Fate, it seems, can be a cruel mistress. We all hope to someday find that special someone with whom we can spend the rest of our lives, but what if that person is from a background in polar opposition to our own? Consider the example of Aladdin: a princess must marry a prince, but what if she falls in love with a street urchin? Do they merely forget about each other and try to fit society’s rules? No! They fight for their love, even if it goes against every rule in the book. And yet, such opposition to the way things have always been will often cause the couple to encounter more bad luck in their relationship than anyone else ever will. It almost seems like fate plays a cruel joke: allowing two soul-mates to never be together and not providing any alternatives. This week’s two films look at star-crossed lovers.
Length: 100 minutes / 1.67 hours
While the destiny of star-crossed lovers is usually mired in tragedy, occasionally you’ll get a happy ending. And yet, society is a much easier opposition to overcome when it comes to love. Or at least it’s much easier than opposing the laws of the universe. Sometimes a couple can be described as coming from two different worlds, but what if this is literally the case? What if they cannot even exist in a common world? What if the unrelenting force of gravity pulls them away from each other at all times? How would two people overcome this opposition in order to be together? Even though this could never happen with our current gravity, if a dual gravity were to exist, two planets could exist very close to each other, thus providing the opportunity for someone to look up and see their one, true love.
The two planets which have dual gravity also have two very different societies. The upper world holds the upper class, while the lower world is filled with poverty and depravity. Adam (Jim Sturgess) lives on Down and is the inheritor of a special pink pollen which exhibits gravitational pull from both worlds. In the mountains near his great-aunt’s cabin, he meets Eden (Kirsten Dunst), a girl who lives on Up. As they get older, they start dating, until they’re found out and Eden falls on her way back to Up, hitting her head on the ground. Adam moves on with his life, thinking Eden is dead. That is, until he sees she’s alive and working for TransWorld. After getting a job and making waves at this company with his magical pollen, he starts dating Eden again, even though she has amnesia. As she starts remembering him, the Up authorities are after them again and they have to run away together, where they eventually change both worlds.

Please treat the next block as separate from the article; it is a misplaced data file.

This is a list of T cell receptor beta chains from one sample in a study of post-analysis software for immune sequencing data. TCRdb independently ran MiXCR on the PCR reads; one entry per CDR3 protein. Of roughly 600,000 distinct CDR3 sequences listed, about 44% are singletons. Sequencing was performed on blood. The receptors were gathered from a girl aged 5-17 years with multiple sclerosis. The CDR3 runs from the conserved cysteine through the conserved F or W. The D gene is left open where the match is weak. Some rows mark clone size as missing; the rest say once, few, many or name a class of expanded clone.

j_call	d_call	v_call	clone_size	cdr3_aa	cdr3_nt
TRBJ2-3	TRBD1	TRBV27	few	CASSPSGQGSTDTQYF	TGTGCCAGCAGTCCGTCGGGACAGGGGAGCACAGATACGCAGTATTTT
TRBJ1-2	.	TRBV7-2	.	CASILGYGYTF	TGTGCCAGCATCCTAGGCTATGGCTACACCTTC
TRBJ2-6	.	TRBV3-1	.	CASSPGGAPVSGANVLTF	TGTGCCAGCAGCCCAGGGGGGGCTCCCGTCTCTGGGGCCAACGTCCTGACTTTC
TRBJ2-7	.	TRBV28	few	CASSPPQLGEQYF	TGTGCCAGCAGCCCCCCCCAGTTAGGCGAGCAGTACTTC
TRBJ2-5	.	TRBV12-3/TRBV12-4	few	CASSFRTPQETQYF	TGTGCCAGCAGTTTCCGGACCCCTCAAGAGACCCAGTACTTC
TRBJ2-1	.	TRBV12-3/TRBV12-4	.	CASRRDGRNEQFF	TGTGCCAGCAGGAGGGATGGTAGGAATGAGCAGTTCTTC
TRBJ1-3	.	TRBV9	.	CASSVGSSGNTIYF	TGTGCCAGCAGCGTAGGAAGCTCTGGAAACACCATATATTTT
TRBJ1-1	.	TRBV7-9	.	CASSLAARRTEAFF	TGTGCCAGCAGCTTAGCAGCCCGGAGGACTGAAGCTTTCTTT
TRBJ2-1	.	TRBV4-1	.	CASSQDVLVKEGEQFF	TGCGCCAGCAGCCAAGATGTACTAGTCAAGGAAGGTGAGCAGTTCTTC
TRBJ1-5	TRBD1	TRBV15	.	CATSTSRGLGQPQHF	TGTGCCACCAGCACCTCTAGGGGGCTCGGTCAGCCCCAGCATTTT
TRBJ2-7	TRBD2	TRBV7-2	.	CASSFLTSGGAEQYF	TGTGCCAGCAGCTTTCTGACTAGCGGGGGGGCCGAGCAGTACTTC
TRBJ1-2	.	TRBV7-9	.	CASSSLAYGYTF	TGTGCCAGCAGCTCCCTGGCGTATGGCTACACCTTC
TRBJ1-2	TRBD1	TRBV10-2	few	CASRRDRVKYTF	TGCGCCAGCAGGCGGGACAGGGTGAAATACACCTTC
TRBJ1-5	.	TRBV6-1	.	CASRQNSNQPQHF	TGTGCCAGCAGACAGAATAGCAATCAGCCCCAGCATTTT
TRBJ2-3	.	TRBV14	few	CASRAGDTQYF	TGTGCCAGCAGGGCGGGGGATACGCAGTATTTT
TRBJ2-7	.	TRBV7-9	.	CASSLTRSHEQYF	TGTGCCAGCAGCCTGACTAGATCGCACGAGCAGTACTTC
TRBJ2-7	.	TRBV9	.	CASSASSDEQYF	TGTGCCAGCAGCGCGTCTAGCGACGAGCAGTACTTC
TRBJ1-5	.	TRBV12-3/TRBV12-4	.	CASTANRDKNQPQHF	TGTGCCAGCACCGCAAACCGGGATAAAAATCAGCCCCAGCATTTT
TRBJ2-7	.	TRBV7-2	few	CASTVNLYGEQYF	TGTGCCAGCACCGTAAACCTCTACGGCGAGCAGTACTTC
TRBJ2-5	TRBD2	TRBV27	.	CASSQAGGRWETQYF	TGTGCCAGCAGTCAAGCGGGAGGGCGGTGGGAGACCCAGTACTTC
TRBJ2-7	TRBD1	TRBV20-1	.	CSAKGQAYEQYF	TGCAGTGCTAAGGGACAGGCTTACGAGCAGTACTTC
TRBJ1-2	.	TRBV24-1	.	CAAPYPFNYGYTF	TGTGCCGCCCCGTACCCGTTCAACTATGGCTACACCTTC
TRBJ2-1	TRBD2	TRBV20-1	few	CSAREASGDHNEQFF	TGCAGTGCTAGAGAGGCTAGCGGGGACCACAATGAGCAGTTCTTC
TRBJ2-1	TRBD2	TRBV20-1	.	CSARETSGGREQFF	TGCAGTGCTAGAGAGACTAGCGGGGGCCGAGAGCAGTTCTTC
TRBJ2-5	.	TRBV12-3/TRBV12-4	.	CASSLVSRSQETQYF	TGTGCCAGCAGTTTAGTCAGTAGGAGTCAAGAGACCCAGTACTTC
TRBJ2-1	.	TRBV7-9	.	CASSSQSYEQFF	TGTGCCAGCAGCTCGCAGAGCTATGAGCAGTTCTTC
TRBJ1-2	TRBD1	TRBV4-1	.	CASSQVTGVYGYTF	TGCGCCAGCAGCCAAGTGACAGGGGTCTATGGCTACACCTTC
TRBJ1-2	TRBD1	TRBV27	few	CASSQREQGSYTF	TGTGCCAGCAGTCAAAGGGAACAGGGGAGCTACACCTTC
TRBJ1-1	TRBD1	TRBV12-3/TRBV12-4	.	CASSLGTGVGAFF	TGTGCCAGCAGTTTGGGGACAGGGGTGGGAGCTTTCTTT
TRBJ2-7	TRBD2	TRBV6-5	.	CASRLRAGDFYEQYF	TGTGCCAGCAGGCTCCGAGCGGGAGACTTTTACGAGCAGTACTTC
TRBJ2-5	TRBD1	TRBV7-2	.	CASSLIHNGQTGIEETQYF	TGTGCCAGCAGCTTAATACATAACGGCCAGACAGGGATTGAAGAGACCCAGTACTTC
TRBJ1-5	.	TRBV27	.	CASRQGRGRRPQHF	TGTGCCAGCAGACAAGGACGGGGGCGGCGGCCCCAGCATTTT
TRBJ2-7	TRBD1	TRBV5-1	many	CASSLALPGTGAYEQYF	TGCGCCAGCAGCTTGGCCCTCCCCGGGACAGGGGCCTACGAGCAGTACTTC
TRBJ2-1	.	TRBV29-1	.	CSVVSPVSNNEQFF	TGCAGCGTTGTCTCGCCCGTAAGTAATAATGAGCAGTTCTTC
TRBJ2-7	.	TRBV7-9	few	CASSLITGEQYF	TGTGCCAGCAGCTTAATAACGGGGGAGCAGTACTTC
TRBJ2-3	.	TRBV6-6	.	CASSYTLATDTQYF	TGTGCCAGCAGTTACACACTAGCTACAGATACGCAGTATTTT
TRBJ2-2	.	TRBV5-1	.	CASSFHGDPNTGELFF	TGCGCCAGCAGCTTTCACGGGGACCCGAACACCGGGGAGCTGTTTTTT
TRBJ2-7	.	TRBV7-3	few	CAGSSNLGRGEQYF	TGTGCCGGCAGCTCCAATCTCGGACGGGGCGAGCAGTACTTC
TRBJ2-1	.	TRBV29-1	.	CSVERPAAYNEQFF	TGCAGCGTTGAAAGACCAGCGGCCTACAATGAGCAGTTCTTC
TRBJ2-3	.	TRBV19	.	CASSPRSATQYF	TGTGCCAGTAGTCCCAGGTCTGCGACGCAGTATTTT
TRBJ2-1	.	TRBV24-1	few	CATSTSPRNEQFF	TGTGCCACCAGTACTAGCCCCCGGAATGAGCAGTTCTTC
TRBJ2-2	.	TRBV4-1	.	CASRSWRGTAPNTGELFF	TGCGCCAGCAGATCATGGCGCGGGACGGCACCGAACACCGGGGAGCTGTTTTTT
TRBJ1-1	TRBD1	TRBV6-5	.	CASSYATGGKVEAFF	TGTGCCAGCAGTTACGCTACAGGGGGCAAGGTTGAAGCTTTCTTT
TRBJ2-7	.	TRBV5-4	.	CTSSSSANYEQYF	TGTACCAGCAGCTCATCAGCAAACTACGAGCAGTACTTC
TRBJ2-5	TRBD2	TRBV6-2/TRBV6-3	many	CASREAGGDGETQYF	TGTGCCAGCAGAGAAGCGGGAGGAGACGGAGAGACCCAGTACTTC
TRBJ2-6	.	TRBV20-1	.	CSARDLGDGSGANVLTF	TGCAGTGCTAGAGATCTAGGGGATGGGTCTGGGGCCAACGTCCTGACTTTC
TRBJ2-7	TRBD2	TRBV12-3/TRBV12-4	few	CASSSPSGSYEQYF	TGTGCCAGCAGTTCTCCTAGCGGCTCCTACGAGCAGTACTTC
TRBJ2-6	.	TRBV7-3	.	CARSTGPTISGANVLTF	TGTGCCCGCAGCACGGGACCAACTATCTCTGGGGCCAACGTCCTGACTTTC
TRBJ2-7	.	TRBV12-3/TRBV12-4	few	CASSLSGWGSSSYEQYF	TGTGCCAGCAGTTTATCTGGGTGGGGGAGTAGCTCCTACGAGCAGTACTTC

Romeo and Juliet
Length: 138 minutes / 2.3 hours
If there’s one story of star-crossed lovers that’s been done over and over again, it would be the story which coined the phrase: Romeo and Juliet. This Shakespearian masterpiece has seen many iterations and interpretations on film (about once a decade since film began), but none of them come nearly as close to the original intent of the play as the 1968 version. While West Side Story may be a fun musical romp, and Romeo x Juliet an interesting sci-fi / fantasy interpretation, there’s just something about a true adaptation of the source material which makes it a timeless work. In fact, this version was the second true adaptation of Shakespeare’s work nominated for a Best Picture Oscar, which it probably didn’t win due to the fact that the very similar plot of West Side Story won Best Picture a mere seven years earlier.
Set in Verona, Romeo Montague and Juliet Capulet are the only children of their respective, feuding families. It’s love at first sight when they meet at a feast, after which they almost immediately get married in secret. Unfortunately, since their families are fighting, when Romeo is confronted by Tybalt (Juliet’s cousin) and since they are now related by law, Romeo refuses to fight. This doesn’t prevent Mercutio from fighting in Romeo’s place, which gets him killed. This now causes Romeo to kill Tybalt and to be banished from the town. Meanwhile, Juliet is set to marry Count Paris, which would be in opposition to her previous marriage to Romeo, even if no one else knows about it. She decides to take a sleeping potion, which leads Romeo to think she’s dead and poison himself. When she wakes up and finds him dead, she then meets him in death’s warm embrace.
2 sum it up: 2 films, 2 conflicted couples